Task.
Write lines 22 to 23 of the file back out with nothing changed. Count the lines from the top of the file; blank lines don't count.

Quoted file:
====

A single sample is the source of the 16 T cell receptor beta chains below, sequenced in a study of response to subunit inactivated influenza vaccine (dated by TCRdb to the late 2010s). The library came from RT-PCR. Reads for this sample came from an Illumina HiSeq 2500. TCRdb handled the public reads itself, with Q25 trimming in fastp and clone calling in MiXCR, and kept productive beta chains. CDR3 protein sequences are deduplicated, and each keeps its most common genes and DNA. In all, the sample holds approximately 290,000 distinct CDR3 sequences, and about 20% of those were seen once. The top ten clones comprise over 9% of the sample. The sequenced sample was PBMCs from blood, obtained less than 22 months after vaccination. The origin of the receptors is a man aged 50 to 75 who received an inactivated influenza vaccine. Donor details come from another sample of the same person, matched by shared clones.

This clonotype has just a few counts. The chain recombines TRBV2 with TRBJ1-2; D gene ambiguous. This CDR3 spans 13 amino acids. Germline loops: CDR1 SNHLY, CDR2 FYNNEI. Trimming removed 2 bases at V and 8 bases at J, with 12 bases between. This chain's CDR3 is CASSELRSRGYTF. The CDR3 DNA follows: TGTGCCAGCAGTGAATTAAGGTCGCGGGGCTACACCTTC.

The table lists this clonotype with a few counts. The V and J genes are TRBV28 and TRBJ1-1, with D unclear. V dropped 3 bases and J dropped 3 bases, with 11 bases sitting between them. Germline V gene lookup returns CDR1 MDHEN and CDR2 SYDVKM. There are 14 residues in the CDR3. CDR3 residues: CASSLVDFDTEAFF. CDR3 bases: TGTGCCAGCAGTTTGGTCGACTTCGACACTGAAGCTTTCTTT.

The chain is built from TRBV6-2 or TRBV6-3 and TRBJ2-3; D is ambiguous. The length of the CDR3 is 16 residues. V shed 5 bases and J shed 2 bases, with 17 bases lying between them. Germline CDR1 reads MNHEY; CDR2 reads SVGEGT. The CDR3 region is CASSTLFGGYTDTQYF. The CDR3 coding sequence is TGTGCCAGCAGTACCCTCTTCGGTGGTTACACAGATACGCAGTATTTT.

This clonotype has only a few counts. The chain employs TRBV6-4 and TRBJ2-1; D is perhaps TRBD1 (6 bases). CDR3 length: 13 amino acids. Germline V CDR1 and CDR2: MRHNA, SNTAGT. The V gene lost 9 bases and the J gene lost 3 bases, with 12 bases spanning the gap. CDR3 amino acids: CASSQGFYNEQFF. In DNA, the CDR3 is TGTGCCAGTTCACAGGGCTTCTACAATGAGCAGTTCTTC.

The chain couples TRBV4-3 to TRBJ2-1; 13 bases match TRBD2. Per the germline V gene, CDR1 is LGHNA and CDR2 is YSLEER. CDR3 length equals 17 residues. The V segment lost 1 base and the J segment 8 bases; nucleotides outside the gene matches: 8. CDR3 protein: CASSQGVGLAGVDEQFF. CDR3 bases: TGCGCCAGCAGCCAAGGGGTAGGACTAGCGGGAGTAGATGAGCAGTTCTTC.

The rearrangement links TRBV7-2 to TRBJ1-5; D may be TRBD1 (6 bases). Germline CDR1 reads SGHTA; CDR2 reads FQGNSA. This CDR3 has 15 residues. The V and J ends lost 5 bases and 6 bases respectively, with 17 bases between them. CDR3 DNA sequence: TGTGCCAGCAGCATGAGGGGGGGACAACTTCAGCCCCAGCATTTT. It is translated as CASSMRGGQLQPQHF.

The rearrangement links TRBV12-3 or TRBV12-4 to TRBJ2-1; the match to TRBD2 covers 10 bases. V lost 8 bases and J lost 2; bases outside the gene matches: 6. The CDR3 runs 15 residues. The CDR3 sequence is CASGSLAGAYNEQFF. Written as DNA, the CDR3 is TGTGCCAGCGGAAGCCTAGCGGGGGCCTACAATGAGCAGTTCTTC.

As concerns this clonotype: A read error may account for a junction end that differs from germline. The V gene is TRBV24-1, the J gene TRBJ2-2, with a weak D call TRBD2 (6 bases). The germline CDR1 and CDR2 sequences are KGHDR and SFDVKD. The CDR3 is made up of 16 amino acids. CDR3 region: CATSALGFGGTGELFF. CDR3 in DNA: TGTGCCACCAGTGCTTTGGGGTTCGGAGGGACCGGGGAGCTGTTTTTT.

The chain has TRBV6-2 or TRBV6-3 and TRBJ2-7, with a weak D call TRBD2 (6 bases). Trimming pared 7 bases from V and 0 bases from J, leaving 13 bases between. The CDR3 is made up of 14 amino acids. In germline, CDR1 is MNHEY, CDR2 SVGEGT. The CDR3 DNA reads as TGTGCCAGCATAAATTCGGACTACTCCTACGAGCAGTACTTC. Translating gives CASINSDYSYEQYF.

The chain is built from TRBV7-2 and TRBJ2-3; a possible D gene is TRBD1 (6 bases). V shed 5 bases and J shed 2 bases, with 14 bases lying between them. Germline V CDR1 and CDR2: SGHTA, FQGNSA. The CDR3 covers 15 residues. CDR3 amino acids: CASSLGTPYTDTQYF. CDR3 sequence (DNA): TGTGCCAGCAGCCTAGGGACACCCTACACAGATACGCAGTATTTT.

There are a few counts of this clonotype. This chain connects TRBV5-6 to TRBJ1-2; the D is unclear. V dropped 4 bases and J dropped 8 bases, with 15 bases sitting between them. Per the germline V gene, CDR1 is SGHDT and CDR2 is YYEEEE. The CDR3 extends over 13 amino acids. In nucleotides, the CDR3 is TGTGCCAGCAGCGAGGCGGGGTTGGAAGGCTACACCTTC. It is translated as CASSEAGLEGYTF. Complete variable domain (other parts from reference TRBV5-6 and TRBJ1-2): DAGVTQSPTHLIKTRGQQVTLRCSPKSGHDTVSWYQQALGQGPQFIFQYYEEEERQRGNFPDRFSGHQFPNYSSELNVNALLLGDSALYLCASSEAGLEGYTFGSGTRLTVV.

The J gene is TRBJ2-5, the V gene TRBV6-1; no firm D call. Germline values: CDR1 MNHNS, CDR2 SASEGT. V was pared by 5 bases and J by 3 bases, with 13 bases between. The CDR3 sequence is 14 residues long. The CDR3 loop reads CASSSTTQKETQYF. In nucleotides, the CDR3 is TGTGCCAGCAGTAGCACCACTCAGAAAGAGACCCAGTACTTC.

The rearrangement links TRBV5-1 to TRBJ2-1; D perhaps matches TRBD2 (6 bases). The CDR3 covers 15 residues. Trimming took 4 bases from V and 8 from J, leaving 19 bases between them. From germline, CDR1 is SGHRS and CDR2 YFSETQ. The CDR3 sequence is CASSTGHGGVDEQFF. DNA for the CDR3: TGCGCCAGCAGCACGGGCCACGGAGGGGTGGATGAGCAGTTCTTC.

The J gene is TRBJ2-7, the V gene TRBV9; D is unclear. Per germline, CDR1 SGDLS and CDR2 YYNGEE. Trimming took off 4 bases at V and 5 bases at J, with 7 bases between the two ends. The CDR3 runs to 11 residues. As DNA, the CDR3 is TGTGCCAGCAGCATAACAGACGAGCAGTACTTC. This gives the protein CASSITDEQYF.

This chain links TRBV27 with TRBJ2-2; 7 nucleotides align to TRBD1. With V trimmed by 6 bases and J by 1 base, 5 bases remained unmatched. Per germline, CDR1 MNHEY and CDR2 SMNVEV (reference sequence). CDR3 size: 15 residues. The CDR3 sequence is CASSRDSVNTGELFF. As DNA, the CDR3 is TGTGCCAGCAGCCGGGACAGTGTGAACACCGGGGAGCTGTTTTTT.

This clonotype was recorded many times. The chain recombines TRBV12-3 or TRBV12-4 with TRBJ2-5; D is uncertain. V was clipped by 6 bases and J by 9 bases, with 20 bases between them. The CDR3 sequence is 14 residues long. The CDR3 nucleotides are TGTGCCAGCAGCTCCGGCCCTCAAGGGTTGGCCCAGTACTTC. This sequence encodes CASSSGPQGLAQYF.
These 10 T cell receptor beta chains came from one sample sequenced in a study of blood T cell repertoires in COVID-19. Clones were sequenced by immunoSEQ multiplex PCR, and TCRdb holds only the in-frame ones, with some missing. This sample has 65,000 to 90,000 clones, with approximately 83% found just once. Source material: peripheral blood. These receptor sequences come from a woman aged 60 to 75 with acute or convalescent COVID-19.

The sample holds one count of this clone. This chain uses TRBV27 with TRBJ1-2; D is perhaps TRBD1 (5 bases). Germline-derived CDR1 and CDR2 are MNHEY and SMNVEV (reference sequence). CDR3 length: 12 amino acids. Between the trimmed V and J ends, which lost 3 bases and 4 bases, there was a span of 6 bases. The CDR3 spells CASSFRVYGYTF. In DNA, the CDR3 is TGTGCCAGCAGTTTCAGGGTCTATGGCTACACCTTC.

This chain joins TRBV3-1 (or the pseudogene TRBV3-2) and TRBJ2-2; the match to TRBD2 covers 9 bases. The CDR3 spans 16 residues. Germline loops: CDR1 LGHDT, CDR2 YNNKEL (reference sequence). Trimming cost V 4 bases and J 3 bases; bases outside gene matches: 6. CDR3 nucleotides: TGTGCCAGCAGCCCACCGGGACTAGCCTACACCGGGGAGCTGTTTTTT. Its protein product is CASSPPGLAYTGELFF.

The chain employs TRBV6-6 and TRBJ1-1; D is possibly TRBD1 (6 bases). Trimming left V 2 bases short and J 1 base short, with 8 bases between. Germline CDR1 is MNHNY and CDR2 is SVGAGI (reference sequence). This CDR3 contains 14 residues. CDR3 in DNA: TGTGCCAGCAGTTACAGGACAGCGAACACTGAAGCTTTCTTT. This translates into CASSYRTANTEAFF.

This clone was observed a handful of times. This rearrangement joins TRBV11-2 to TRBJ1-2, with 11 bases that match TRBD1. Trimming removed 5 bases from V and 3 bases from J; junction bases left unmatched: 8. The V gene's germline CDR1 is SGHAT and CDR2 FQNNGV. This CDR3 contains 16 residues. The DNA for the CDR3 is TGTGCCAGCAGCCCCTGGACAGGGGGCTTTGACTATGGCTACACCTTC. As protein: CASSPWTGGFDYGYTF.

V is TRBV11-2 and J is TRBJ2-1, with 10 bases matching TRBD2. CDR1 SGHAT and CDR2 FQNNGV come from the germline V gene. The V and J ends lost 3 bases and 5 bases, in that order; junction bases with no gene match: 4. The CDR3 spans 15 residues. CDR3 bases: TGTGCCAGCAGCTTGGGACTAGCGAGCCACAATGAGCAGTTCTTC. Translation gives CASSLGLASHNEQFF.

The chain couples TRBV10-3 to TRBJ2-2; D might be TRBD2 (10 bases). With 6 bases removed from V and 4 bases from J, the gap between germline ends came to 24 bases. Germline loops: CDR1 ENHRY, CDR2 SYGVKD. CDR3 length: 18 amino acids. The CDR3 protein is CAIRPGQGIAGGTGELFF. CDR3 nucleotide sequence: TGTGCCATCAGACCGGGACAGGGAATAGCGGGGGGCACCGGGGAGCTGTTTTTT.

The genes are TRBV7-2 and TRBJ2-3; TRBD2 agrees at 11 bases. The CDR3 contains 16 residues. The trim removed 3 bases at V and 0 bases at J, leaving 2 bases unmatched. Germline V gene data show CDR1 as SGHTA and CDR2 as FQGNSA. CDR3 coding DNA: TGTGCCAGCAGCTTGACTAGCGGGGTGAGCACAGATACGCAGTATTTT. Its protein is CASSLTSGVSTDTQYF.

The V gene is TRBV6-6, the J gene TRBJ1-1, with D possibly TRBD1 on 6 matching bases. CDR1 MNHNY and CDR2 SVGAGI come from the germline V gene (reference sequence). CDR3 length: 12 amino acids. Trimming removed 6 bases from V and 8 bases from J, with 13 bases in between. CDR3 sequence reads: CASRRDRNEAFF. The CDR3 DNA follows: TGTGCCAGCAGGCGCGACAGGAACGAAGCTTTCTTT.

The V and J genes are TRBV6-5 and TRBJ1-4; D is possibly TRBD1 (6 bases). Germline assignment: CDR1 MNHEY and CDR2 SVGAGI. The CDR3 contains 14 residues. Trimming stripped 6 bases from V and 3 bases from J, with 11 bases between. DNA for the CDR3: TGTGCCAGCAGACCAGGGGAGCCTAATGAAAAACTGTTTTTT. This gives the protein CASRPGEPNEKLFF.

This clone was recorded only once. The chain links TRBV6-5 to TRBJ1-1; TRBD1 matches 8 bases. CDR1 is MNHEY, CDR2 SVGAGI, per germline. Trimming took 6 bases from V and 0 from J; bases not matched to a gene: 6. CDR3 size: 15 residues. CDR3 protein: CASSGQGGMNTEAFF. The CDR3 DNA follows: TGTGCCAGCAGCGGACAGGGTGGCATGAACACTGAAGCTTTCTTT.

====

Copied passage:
This clone was observed a handful of times. This rearrangement joins TRBV11-2 to TRBJ1-2, with 11 bases that match TRBD1. Trimming removed 5 bases from V and 3 bases from J; junction bases left unmatched: 8. The V gene's germline CDR1 is SGHAT and CDR2 FQNNGV. This CDR3 contains 16 residues. The DNA for the CDR3 is TGTGCCAGCAGCCCCTGGACAGGGGGCTTTGACTATGGCTACACCTTC. As protein: CASSPWTGGFDYGYTF.

V is TRBV11-2 and J is TRBJ2-1, with 10 bases matching TRBD2. CDR1 SGHAT and CDR2 FQNNGV come from the germline V gene. The V and J ends lost 3 bases and 5 bases, in that order; junction bases with no gene match: 4. The CDR3 spans 15 residues. CDR3 bases: TGTGCCAGCAGCTTGGGACTAGCGAGCCACAATGAGCAGTTCTTC. Translation gives CASSLGLASHNEQFF.